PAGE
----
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U.K. Ordered Guardian to Destroy Snowden Files Because Its Servers Weren’t Secure

August 23, 2013


Edward-SnowdenIt’s the kind of justification that only a government agency could make.

After NSA insider Edward Snowden absconded with thousands of sensitive U.S. government documents from unsecured NSA servers earlier this year and gave them to the Guardian newspaper, a U.K. spy agency forced the paper to destroy hard drives containing copies of the documents because the agency said the newspaper’s servers were not secure.

The U.K.’s Government Communications Headquarters, or GCHQ, claimed that Russia or China could hack into the Guardian’s IT network and access the documents.

Although the Guardian insisted that the documents were not stored on its network and were secure, an intelligence agency expert argued that they were still vulnerable.

To illustrate how the information was still at risk, he told editors that foreign agents could train a laser on “a plastic cup in the room where the work was being carried out … to pick up the vibrations of what was being said” there. Vibrations on windows could similarly be monitored remotely by laser.

The bizarre explanation comes a day after the Guardian revealed that the GCHQ had forced the newspaper to destroy the documents or face legal action and a police raid.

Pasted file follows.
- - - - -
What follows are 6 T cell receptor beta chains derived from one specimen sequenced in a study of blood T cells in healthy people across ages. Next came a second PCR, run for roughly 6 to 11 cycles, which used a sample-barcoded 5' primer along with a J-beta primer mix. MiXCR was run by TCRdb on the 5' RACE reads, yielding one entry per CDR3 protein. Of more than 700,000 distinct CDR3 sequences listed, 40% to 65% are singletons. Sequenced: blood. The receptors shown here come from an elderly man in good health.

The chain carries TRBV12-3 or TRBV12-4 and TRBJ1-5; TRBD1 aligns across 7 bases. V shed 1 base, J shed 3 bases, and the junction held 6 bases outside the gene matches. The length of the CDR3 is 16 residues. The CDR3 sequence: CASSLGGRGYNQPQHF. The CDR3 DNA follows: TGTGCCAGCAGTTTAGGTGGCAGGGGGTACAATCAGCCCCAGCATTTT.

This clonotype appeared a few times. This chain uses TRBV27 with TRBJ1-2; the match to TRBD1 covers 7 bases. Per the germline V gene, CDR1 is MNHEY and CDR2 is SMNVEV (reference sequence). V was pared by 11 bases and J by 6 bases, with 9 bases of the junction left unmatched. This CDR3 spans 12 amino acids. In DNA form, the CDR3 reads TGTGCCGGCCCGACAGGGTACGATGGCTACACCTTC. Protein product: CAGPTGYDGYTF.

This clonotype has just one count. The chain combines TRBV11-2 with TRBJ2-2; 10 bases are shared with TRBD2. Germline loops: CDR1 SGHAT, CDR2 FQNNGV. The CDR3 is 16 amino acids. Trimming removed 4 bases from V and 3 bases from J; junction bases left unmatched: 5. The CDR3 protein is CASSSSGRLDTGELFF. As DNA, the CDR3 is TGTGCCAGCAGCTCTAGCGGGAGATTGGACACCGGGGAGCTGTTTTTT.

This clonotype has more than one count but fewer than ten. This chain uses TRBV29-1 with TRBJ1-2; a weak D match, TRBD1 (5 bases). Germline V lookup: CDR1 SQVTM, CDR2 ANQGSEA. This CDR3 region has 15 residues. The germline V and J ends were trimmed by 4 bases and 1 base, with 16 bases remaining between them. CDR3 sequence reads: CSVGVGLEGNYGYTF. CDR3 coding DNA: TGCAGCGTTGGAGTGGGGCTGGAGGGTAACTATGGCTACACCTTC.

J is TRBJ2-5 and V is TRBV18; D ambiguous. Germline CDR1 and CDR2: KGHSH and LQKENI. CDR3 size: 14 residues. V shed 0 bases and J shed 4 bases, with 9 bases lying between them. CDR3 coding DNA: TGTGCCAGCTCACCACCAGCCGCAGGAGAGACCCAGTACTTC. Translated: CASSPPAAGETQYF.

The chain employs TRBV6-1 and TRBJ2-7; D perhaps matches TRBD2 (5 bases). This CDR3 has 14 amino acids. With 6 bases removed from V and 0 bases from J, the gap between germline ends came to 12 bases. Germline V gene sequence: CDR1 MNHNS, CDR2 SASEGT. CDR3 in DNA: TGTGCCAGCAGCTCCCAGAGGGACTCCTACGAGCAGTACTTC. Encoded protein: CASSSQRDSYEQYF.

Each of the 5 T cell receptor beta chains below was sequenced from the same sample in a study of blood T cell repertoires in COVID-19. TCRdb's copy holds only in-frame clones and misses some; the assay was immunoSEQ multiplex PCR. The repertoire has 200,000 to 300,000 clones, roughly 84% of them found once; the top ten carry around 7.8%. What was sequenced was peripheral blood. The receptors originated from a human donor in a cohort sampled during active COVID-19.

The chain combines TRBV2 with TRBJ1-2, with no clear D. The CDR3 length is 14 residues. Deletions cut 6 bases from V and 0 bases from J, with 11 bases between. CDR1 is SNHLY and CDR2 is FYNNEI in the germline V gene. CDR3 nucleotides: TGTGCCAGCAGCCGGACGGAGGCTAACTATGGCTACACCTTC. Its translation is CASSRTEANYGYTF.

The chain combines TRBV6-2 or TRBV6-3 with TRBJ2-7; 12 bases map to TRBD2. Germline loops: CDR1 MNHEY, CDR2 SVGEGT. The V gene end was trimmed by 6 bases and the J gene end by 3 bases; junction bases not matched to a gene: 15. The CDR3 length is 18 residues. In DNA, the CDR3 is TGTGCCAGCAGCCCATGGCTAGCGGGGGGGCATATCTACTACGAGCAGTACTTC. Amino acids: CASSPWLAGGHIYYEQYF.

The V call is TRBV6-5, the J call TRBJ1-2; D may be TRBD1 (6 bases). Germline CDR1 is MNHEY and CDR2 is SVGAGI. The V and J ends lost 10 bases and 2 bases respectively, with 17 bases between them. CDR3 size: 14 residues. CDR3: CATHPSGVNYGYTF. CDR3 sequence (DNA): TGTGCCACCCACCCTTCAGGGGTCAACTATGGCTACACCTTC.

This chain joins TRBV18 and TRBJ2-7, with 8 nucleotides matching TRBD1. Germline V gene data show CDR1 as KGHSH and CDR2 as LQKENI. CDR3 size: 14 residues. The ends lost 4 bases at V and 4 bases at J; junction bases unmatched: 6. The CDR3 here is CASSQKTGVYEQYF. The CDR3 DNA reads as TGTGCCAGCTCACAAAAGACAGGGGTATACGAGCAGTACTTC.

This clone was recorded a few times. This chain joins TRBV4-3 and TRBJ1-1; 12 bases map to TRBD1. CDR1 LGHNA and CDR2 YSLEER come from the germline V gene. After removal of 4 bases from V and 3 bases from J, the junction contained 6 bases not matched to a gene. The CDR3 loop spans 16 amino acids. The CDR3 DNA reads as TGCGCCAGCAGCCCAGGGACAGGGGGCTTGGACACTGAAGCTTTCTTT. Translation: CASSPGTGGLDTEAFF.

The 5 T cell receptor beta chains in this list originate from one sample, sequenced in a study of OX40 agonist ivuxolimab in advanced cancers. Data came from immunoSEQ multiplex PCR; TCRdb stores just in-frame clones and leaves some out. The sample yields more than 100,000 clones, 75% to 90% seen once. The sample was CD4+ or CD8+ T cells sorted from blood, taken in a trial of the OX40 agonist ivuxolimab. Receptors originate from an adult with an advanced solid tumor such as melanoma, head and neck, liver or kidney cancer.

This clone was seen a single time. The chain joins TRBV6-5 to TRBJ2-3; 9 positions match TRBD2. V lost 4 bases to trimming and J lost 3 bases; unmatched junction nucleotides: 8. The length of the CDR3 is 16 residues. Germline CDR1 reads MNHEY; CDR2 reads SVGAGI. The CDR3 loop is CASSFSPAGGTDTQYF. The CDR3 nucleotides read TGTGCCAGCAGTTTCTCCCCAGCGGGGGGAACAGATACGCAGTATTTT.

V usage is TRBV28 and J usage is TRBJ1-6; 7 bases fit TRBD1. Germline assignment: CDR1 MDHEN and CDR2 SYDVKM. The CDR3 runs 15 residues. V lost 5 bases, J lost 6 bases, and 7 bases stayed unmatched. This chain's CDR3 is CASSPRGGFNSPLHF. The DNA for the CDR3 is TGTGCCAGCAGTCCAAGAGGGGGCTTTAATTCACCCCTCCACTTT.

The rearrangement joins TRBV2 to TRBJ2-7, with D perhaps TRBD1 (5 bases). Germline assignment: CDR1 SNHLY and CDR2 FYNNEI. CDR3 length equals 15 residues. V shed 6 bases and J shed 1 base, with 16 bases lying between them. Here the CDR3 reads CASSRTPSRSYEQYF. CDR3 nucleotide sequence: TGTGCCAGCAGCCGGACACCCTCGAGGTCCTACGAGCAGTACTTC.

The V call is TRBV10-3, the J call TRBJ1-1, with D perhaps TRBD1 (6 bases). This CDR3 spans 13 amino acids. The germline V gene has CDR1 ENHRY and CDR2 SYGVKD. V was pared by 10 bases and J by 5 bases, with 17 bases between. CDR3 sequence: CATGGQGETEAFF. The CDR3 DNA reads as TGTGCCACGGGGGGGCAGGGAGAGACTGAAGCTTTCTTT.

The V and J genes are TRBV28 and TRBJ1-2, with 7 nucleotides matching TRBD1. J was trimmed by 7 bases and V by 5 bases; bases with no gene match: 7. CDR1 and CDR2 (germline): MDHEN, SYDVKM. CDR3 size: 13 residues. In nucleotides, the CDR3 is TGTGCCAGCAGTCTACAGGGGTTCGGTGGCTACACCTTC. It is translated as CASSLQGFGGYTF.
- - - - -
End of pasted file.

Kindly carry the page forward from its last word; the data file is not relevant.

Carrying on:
The incident occurred July 20 in a deserted basement of the newspaper’s offices. A senior editor and aGuardian computer expert used angle grinders and drills to “pulverise the hard drives and memory chips on which the encrypted files had been stored,” the newspaper revealed today. They destroyed the hard drives under the watchful eye of GCHQ technicians who pointed out the critical points on circuit boards that should be targeted with the tools, and also took notes and photographs of the destruction, but left the hard drive detritus behind.

The government insisted the paper destroy the hard drives, even though they didn’t contain the only copy of the documents. Reporters and editors for the paper, who are based outside of the U.K., possess copies of the documents, as do journalists working for the Washington Post and documentary filmmaker Laura Poitras, who helped Snowden connect with the two news outlets to leak the documents to them. Regardless, GCHQ officials insisted that the Guardian destroy the hard drives or surrender them.

On Sunday, the U.K. government also detained David Miranda for nine hours at Heathrow Airport under a law aimed at terrorists, some say in order to intimidate Miranda’s partner, Guardian journalist Glenn Greenwald, who has published a series of stories about the spy activities of the U.S. and U.K. based on the documents provided by Snowden.

The government began pressuring the paper two weeks ago to halt its publication of stories that came out of the documents. This included stories about how the GCHQ engaged in wide-scale collection of communications from undersea cables and regularly exchanged collected data with the NSA, and about how British intelligence agencies spied on allies in London attending summits. Read more at Wired.


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